Pizza Hut! Ouch! Sorry, I don't have the local loyalty or tough hide required to fight these apizza wars! I also don't get (as I've stated here before), what makes people so crazy about pizza. When I first moved up here (seven years ago), it seemed about all that was discussed on Chowhound or EGullet.
                                I really do like the fresh clam apizzas (except for the pieces of shell), but otherwise, if I get the itch, I make my own. I'm not going through the ordeal of the Wooster Street/State Street scene.

                                1. re: Scargod

                                  Tex, we're in another one of those conundrums of what one knows growing up vs what is "authentic": like the Chile-chili debate. Growing up in The Garden State, another hot bed of Italian food (and dearth of good Mexican), I'm drooling to try a Peppe's clam bacon whit. Maybe in April, we can hit it, if you want, on an off hour. Would a week day mid-afternoon be less crowded?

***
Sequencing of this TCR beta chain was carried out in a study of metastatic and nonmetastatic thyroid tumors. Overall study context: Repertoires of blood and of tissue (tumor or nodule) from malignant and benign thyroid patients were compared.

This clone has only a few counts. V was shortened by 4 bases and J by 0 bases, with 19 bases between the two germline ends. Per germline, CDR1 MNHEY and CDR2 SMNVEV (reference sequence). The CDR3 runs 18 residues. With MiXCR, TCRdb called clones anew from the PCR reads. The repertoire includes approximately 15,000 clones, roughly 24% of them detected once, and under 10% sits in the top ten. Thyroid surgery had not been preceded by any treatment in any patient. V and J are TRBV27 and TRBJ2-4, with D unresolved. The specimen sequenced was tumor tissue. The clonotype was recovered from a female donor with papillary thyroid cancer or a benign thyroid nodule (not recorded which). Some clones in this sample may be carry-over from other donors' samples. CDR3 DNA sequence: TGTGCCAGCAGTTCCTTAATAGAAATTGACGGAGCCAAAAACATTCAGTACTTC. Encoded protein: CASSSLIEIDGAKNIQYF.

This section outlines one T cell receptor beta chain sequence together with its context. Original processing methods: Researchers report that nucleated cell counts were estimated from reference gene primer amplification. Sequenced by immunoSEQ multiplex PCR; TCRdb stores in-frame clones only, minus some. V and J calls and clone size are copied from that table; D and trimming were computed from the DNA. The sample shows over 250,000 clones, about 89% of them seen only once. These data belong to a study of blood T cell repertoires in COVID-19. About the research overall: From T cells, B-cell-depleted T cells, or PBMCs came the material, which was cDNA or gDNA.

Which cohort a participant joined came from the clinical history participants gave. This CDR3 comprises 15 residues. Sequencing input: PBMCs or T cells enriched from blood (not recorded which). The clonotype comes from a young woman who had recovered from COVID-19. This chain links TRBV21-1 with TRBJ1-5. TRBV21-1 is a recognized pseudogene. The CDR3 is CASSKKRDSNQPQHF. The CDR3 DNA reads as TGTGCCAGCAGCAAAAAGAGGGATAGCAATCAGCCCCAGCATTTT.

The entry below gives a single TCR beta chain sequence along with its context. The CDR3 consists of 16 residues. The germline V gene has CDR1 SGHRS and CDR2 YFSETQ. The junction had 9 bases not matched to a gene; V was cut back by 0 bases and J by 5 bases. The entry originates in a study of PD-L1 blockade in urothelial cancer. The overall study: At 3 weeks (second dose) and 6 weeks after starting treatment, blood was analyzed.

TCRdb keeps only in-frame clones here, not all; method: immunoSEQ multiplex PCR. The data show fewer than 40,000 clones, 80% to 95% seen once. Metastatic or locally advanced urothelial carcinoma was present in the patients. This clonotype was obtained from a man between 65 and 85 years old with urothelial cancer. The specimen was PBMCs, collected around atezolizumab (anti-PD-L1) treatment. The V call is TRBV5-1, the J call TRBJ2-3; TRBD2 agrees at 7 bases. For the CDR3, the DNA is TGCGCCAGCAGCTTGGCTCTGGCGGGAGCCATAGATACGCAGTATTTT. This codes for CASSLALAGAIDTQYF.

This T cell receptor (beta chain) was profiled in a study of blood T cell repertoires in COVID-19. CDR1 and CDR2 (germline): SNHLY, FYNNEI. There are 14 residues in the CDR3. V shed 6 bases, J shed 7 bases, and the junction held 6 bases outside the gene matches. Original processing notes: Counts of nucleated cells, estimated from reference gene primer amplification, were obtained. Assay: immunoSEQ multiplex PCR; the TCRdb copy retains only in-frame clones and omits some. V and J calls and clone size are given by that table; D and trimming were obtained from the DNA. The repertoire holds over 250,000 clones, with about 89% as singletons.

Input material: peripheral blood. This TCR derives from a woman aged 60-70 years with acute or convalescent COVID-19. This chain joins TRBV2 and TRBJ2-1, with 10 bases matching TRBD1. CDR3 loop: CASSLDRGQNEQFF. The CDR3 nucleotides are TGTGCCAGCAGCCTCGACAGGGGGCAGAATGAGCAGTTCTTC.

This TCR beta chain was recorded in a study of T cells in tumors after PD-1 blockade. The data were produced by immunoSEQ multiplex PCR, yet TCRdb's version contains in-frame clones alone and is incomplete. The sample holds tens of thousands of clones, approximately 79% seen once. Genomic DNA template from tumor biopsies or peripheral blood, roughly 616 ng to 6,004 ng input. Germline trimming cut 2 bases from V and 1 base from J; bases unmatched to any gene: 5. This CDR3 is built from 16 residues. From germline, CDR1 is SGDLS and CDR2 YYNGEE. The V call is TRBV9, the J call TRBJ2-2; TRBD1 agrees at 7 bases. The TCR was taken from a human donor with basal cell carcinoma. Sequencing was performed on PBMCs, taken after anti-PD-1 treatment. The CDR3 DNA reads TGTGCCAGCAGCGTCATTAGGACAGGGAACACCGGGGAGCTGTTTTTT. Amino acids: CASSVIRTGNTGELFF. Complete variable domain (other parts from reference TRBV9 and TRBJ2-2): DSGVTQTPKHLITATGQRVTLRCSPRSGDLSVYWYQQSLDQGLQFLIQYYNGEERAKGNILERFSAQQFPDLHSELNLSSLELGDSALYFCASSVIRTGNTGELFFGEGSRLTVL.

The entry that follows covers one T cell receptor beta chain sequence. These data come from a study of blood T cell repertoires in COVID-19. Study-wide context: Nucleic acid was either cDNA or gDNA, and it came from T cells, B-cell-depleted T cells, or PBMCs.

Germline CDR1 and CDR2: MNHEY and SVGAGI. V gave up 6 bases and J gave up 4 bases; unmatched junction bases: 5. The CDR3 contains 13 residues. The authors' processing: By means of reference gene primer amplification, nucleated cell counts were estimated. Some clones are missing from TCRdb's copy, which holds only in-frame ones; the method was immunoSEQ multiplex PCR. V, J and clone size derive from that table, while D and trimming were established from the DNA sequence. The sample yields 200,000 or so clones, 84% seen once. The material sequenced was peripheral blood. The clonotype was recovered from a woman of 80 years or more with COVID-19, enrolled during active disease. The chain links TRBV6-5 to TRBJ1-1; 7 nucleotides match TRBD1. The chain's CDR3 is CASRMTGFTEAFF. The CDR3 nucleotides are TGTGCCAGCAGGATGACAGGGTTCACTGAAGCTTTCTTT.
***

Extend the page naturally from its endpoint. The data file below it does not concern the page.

1. re: Passadumkeg

                                    Modern Apizza Hours
                                    Tuesday–Thursday: 11 am–11 pm
                                    Friday & Saturday: 11 am–12 midnight
                                    Sunday: 3 pm–10 pm
                                    Monday: Closed
                                    I'm sure a late lunch would be preferable. In the evenings I've always seen lines, albeit, some were short.
                                    Here's their website: http://www.modernapizza.com/ Funny, the picture makes the sidewalk look huge, which it's not. Sometimes it's difficult to get past the place because of the crowd. I don't think I will take SO there for Valentine's dinner.

                                    1. re: Scargod

                                      My bro will do us baby backed ribs after we land in LV on VD! Warmth, sun & good Mexican food!

                                      1. re: Scargod